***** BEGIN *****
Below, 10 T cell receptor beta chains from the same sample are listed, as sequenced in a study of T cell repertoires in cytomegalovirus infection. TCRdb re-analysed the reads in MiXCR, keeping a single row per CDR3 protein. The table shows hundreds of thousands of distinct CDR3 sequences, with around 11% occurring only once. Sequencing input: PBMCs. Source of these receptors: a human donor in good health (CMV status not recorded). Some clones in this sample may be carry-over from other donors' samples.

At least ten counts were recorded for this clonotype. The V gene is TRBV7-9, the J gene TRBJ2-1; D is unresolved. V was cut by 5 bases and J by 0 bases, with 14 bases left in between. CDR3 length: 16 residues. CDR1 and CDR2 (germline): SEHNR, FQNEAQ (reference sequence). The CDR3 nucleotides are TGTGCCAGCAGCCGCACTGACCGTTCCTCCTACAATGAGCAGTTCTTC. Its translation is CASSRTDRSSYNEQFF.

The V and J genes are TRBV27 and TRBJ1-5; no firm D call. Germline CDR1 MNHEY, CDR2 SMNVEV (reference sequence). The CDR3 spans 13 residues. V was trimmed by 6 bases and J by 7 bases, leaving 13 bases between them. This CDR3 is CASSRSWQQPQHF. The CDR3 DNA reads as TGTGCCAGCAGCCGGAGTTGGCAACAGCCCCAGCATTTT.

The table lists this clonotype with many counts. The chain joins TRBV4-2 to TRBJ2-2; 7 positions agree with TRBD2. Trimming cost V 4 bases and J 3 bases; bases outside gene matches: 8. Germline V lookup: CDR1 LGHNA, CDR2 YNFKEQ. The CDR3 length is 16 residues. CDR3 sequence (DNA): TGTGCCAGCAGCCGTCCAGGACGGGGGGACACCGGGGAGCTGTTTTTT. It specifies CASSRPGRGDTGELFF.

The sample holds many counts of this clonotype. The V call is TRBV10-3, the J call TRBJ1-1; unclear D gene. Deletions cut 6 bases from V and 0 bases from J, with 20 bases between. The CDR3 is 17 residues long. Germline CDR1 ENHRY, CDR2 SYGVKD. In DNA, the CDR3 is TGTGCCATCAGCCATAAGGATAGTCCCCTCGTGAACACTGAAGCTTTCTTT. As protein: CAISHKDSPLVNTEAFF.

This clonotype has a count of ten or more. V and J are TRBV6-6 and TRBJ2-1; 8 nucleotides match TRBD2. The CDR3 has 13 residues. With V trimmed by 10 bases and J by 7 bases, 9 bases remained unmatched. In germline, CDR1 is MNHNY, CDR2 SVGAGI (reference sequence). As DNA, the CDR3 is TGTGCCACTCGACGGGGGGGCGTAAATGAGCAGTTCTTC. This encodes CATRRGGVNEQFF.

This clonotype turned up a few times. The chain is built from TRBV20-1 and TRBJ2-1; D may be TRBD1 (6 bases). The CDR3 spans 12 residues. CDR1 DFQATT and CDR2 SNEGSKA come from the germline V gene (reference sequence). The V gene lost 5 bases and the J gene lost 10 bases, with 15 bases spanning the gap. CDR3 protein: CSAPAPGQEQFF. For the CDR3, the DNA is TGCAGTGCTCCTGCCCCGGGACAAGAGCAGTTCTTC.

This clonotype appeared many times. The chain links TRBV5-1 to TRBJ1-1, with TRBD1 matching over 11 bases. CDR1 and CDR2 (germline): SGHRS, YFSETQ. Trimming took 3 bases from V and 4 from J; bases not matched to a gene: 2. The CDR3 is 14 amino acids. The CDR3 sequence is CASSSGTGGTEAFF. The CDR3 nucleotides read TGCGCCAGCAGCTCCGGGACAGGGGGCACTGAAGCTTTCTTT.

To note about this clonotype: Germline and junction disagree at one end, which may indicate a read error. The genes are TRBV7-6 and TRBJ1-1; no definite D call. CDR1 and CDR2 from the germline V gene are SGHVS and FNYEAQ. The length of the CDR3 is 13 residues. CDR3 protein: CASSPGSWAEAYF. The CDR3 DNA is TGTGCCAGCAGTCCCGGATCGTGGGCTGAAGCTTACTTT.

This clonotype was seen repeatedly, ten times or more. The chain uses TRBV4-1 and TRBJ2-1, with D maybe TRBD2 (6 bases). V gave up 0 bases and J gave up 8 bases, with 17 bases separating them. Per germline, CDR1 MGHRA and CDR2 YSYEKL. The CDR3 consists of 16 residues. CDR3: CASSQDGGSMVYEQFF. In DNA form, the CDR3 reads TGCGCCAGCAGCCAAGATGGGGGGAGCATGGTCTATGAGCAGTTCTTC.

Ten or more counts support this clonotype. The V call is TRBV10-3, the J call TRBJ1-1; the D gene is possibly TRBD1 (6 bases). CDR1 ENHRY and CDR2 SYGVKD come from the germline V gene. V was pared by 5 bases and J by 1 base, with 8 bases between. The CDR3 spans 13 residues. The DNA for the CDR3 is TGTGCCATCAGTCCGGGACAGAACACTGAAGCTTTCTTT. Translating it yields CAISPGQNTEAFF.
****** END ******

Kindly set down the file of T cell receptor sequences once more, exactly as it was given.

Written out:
Below, 10 T cell receptor beta chains from the same sample are listed, as sequenced in a study of T cell repertoires in cytomegalovirus infection. TCRdb re-analysed the reads in MiXCR, keeping a single row per CDR3 protein. The table shows hundreds of thousands of distinct CDR3 sequences, with around 11% occurring only once. Sequencing input: PBMCs. Source of these receptors: a human donor in good health (CMV status not recorded). Some clones in this sample may be carry-over from other donors' samples.

At least ten counts were recorded for this clonotype. The V gene is TRBV7-9, the J gene TRBJ2-1; D is unresolved. V was cut by 5 bases and J by 0 bases, with 14 bases left in between. CDR3 length: 16 residues. CDR1 and CDR2 (germline): SEHNR, FQNEAQ (reference sequence). The CDR3 nucleotides are TGTGCCAGCAGCCGCACTGACCGTTCCTCCTACAATGAGCAGTTCTTC. Its translation is CASSRTDRSSYNEQFF.

The V and J genes are TRBV27 and TRBJ1-5; no firm D call. Germline CDR1 MNHEY, CDR2 SMNVEV (reference sequence). The CDR3 spans 13 residues. V was trimmed by 6 bases and J by 7 bases, leaving 13 bases between them. This CDR3 is CASSRSWQQPQHF. The CDR3 DNA reads as TGTGCCAGCAGCCGGAGTTGGCAACAGCCCCAGCATTTT.

The table lists this clonotype with many counts. The chain joins TRBV4-2 to TRBJ2-2; 7 positions agree with TRBD2. Trimming cost V 4 bases and J 3 bases; bases outside gene matches: 8. Germline V lookup: CDR1 LGHNA, CDR2 YNFKEQ. The CDR3 length is 16 residues. CDR3 sequence (DNA): TGTGCCAGCAGCCGTCCAGGACGGGGGGACACCGGGGAGCTGTTTTTT. It specifies CASSRPGRGDTGELFF.

The sample holds many counts of this clonotype. The V call is TRBV10-3, the J call TRBJ1-1; unclear D gene. Deletions cut 6 bases from V and 0 bases from J, with 20 bases between. The CDR3 is 17 residues long. Germline CDR1 ENHRY, CDR2 SYGVKD. In DNA, the CDR3 is TGTGCCATCAGCCATAAGGATAGTCCCCTCGTGAACACTGAAGCTTTCTTT. As protein: CAISHKDSPLVNTEAFF.

This clonotype has a count of ten or more. V and J are TRBV6-6 and TRBJ2-1; 8 nucleotides match TRBD2. The CDR3 has 13 residues. With V trimmed by 10 bases and J by 7 bases, 9 bases remained unmatched. In germline, CDR1 is MNHNY, CDR2 SVGAGI (reference sequence). As DNA, the CDR3 is TGTGCCACTCGACGGGGGGGCGTAAATGAGCAGTTCTTC. This encodes CATRRGGVNEQFF.

This clonotype turned up a few times. The chain is built from TRBV20-1 and TRBJ2-1; D may be TRBD1 (6 bases). The CDR3 spans 12 residues. CDR1 DFQATT and CDR2 SNEGSKA come from the germline V gene (reference sequence). The V gene lost 5 bases and the J gene lost 10 bases, with 15 bases spanning the gap. CDR3 protein: CSAPAPGQEQFF. For the CDR3, the DNA is TGCAGTGCTCCTGCCCCGGGACAAGAGCAGTTCTTC.

This clonotype appeared many times. The chain links TRBV5-1 to TRBJ1-1, with TRBD1 matching over 11 bases. CDR1 and CDR2 (germline): SGHRS, YFSETQ. Trimming took 3 bases from V and 4 from J; bases not matched to a gene: 2. The CDR3 is 14 amino acids. The CDR3 sequence is CASSSGTGGTEAFF. The CDR3 nucleotides read TGCGCCAGCAGCTCCGGGACAGGGGGCACTGAAGCTTTCTTT.

To note about this clonotype: Germline and junction disagree at one end, which may indicate a read error. The genes are TRBV7-6 and TRBJ1-1; no definite D call. CDR1 and CDR2 from the germline V gene are SGHVS and FNYEAQ. The length of the CDR3 is 13 residues. CDR3 protein: CASSPGSWAEAYF. The CDR3 DNA is TGTGCCAGCAGTCCCGGATCGTGGGCTGAAGCTTACTTT.

This clonotype was seen repeatedly, ten times or more. The chain uses TRBV4-1 and TRBJ2-1, with D maybe TRBD2 (6 bases). V gave up 0 bases and J gave up 8 bases, with 17 bases separating them. Per germline, CDR1 MGHRA and CDR2 YSYEKL. The CDR3 consists of 16 residues. CDR3: CASSQDGGSMVYEQFF. In DNA form, the CDR3 reads TGCGCCAGCAGCCAAGATGGGGGGAGCATGGTCTATGAGCAGTTCTTC.

Ten or more counts support this clonotype. The V call is TRBV10-3, the J call TRBJ1-1; the D gene is possibly TRBD1 (6 bases). CDR1 ENHRY and CDR2 SYGVKD come from the germline V gene. V was pared by 5 bases and J by 1 base, with 8 bases between. The CDR3 spans 13 residues. The DNA for the CDR3 is TGTGCCATCAGTCCGGGACAGAACACTGAAGCTTTCTTT. Translating it yields CAISPGQNTEAFF.